The pondered study of the contemporary world carried out through the use of conventional archaeological methodologies was already born in the late seventies and early eighties, focusing the dispute on the idea that archaeology should investigate the typical phenomena of contemporary society, thus detaching itself from the vision of traditional archaeology aimed at building models useful for the interpretation and understanding of the notorious archaic societies. However, it is in the years two thousand that the birth of contemporary archaeology is officially sanctioned as a discipline to all intents and purposes, so as to finally allow contemporary society to become the undisputed object of such research. Moreover, in the last two decades, contemporary archaeology has constantly evolved and confronted the changes in our society, placing the material trace at the center of its reflections. However, what is relevant here is the opposite trend of this methodology, understood no longer as a backward investigation but as an analysis of the rubble of both the modern and contemporary world as the only (ambivalent) key to interpreting our current world and its possible developments. In light of this premise, in ‘Contemporary Archaeology’ actuality is mixed with history and vice versa, and so the different research trajectories of the two artists on display become coincident. Anastasia Bay investigates the evolution of the human body among peremptory and ever-changing aesthetic diktats, combined with the energetic potential of the body itself. On the other hand Habima Fuchs deals with the transmutation of nature finding a balance between inherited archaeological finds and new dazzling forms of life, main aspect of the internal dialectics of the works on display made of semantic references. As Michel Foucault wrote in 1966 “...archaeology (is) a method of description of thought” because the act of digging, typical of archaeology, not only touches inanimate elements but, as a research method, also investigates deeply in the historical evolution of human thought and collective consciousness. Thus the archaeological method categorically opens up two instances: to declare humanistic anthropology closed and to detect its reactive presence which however opposes the governmental reduction, typical of the term-concept government and of the inherent Foucoltian ability to “structure the possible field of action of others” and of all forms of life on earth. Anastasia Bay’s pictorial art expresses a satirical-caricatural humor and it investigates the potential of the human figure by using all its components and the various positions assumed by its body segments as well as their way of filling in or moving the space. From an execution point of view, she dissects the body in symbolic fragments pushing the figuration - deliberately represented - to the limits of the absurd.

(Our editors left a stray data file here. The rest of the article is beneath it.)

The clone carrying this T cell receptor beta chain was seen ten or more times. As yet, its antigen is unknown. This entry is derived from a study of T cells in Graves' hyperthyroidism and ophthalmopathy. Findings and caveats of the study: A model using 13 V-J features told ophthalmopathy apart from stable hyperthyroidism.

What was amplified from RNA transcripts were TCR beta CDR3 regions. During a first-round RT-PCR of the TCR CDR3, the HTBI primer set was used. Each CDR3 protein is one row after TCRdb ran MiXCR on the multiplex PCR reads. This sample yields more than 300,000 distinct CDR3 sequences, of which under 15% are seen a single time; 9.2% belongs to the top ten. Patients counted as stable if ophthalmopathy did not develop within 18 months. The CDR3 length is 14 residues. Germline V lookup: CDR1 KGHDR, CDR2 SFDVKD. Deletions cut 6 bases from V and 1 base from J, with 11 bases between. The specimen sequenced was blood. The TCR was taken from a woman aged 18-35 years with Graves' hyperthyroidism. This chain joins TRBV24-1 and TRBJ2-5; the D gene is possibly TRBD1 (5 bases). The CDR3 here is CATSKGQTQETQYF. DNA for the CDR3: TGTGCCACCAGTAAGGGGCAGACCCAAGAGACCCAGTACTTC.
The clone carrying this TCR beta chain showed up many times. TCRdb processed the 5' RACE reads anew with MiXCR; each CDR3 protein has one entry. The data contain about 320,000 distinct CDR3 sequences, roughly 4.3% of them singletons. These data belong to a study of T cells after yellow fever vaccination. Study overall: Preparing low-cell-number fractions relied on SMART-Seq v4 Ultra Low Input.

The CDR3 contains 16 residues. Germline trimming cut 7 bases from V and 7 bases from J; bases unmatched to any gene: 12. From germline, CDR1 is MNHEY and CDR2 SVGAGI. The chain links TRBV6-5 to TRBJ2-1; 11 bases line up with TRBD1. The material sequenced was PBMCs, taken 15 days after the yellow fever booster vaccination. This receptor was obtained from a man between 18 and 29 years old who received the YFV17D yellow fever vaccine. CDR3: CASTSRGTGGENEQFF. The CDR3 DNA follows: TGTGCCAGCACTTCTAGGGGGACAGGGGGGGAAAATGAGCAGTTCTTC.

Bay depicts all the subjects, scrupulously chosen, in a graphic, refinedly uniform and light way, using precise lines that often result to be consciously stratified. The background of her works is deliberately executed with rough and irregular brushstrokes that ultimately give uniqueness to each work of art. Habima Fuchs’ sculptures, drawings, paintings and installations are the result of a serious commitment to the discovery of life’s deepest phenomena, poised between vulnerability and incontestability, transience and persistence, good and evil, nature and artifice, hot and cold. Through a close philosophical research and an intensive analysis of religious and mythological iconography, crossing all phases of modern theology, Fuchs elegantly generates hybrid forms that erase the usual distinctions between the tangible and intangible forms of being and appearance, thus accentuating the interrelation between entities and their environment, synchronizing some points of understanding of different cultural traditions that entwine among them. It is a sort of “visual transformative philosophy”, an expression recently coined by the artist herself, an excursus into the empirical-odeporic world constantly nourished by the immediate experience that opens the field of possibilities, an “impossible mission” that generates interesting, new, useful and aesthetically surprising results in order to progress in the field of Gnosticism.
Critical text by Domenico De Chirico